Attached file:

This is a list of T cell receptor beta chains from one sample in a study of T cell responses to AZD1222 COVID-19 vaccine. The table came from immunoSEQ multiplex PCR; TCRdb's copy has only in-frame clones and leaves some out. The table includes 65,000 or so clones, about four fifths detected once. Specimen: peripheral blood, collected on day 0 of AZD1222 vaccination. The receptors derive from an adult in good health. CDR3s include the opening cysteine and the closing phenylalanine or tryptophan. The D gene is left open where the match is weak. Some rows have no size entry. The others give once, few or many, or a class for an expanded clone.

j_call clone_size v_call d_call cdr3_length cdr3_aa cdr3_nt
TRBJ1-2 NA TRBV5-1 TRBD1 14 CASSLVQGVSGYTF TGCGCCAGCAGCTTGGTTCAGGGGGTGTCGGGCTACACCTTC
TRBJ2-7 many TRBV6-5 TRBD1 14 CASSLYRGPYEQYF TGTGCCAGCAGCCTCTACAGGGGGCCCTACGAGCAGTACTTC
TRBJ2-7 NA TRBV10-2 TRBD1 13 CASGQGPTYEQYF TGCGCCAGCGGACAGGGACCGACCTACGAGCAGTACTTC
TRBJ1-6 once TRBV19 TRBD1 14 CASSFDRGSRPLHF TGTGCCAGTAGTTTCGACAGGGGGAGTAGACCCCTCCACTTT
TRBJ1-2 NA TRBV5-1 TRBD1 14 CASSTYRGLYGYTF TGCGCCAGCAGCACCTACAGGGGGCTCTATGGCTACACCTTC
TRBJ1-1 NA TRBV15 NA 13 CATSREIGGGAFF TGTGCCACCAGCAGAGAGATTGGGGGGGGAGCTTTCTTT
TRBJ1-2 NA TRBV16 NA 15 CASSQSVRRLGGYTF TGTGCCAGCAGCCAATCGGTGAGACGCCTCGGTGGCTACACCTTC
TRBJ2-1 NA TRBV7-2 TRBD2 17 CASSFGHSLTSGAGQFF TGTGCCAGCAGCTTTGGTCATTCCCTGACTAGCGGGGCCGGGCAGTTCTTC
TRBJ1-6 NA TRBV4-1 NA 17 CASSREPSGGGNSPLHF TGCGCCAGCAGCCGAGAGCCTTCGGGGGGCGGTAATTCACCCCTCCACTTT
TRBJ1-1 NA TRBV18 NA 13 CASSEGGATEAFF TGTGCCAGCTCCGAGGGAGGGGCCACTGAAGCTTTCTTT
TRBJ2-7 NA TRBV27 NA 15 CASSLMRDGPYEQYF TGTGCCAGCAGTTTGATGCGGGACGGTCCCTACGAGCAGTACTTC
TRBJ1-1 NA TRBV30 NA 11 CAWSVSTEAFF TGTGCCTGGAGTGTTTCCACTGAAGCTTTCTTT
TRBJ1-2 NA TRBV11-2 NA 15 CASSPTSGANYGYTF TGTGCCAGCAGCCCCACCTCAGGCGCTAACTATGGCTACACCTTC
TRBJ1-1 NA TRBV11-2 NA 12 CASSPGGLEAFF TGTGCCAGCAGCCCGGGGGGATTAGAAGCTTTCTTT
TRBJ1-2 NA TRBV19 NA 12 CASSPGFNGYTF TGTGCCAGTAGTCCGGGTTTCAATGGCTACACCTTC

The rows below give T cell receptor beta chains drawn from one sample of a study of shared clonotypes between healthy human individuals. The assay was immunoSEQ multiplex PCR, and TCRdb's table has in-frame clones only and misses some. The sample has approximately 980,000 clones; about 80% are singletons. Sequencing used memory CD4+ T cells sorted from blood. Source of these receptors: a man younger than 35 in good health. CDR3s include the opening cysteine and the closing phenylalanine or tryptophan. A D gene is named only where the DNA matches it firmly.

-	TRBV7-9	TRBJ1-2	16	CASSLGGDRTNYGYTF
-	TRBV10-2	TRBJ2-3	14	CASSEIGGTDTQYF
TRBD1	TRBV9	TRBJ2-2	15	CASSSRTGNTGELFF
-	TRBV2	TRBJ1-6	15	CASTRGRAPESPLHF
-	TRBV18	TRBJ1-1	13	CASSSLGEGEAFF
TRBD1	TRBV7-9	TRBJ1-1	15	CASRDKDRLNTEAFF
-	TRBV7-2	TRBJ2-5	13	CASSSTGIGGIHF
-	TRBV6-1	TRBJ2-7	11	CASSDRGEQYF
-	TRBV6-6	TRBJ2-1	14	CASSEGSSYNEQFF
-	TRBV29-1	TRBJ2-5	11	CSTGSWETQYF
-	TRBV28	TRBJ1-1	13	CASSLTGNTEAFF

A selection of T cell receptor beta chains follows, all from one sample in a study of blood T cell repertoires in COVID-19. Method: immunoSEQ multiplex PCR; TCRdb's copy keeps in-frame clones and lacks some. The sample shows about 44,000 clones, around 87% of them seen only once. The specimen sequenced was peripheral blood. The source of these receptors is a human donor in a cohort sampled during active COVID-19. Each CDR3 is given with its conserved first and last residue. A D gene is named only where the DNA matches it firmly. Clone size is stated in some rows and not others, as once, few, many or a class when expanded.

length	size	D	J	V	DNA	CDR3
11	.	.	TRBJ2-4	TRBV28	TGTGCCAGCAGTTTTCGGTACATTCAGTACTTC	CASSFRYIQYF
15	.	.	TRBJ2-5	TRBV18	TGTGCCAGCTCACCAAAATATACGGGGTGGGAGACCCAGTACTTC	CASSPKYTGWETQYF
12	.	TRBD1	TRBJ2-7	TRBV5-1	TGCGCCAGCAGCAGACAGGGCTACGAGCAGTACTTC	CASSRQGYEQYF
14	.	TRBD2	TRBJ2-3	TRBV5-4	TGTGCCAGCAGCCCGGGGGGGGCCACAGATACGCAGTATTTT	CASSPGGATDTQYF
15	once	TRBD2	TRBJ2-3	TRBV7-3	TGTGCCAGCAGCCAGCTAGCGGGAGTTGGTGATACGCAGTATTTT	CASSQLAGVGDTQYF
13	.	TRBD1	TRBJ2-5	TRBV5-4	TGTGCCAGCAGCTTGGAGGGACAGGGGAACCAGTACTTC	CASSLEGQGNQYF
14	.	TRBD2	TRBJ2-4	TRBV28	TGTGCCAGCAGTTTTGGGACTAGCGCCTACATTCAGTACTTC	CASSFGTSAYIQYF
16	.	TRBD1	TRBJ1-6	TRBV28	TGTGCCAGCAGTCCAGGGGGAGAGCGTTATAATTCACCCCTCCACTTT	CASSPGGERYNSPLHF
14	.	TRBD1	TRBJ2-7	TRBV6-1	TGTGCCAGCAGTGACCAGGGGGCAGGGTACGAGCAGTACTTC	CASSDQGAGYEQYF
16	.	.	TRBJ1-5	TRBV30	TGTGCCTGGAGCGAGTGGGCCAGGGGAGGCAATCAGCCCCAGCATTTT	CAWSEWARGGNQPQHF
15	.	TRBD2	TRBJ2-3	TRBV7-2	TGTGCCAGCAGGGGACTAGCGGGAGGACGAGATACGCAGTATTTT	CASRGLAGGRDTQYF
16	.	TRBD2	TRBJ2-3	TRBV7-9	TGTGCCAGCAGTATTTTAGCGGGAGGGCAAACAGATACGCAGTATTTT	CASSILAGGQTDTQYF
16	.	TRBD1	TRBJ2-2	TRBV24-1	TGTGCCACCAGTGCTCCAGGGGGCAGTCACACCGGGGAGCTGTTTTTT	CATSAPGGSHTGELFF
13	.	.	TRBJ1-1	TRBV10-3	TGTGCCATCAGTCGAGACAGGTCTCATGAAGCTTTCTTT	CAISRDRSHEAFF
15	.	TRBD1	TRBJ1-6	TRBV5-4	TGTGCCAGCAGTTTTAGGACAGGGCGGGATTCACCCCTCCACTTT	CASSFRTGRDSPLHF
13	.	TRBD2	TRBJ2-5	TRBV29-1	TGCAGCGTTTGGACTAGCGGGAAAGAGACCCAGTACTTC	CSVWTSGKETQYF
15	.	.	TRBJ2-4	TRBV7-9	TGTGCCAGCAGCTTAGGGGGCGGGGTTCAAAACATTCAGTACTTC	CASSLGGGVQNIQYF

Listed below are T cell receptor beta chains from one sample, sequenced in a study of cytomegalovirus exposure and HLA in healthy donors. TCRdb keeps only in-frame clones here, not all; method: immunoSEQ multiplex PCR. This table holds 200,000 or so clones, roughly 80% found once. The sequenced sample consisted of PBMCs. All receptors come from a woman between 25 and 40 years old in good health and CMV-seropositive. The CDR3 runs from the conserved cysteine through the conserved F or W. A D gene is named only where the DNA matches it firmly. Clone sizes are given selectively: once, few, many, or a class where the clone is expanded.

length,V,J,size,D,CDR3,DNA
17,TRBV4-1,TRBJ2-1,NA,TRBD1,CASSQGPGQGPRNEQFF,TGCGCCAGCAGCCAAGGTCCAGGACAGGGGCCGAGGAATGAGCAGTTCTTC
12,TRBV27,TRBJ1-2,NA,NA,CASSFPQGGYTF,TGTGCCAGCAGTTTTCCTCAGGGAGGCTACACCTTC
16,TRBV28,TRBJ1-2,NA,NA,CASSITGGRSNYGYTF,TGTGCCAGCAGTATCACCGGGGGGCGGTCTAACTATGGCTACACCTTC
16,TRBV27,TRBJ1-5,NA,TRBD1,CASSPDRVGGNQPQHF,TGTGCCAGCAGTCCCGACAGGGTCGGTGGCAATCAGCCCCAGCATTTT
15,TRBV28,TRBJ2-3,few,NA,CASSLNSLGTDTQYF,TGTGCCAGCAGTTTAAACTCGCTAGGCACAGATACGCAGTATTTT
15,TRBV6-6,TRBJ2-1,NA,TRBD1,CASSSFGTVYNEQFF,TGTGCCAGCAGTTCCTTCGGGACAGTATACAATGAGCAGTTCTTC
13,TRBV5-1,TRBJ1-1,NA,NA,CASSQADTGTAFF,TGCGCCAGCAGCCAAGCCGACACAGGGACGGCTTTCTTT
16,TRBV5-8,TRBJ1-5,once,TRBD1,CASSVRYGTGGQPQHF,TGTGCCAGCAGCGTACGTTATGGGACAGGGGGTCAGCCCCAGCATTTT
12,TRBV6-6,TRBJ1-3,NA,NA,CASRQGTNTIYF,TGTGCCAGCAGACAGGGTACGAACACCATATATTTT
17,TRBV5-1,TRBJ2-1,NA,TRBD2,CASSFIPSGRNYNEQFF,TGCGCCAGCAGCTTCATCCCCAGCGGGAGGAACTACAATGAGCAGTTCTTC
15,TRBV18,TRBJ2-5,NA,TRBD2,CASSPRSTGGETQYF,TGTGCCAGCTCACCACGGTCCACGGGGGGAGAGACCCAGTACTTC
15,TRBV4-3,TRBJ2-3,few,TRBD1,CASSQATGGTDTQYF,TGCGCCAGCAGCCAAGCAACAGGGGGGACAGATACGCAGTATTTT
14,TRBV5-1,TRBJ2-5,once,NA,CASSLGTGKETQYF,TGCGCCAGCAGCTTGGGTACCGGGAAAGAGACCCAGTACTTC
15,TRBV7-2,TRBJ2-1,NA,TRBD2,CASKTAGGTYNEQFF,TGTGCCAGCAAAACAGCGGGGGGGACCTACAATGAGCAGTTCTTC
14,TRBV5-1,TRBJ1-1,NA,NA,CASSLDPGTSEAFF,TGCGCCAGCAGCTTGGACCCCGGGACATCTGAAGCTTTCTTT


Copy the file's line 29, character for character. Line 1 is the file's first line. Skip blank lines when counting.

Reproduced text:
-	TRBV28	TRBJ1-1	13	CASSLTGNTEAFF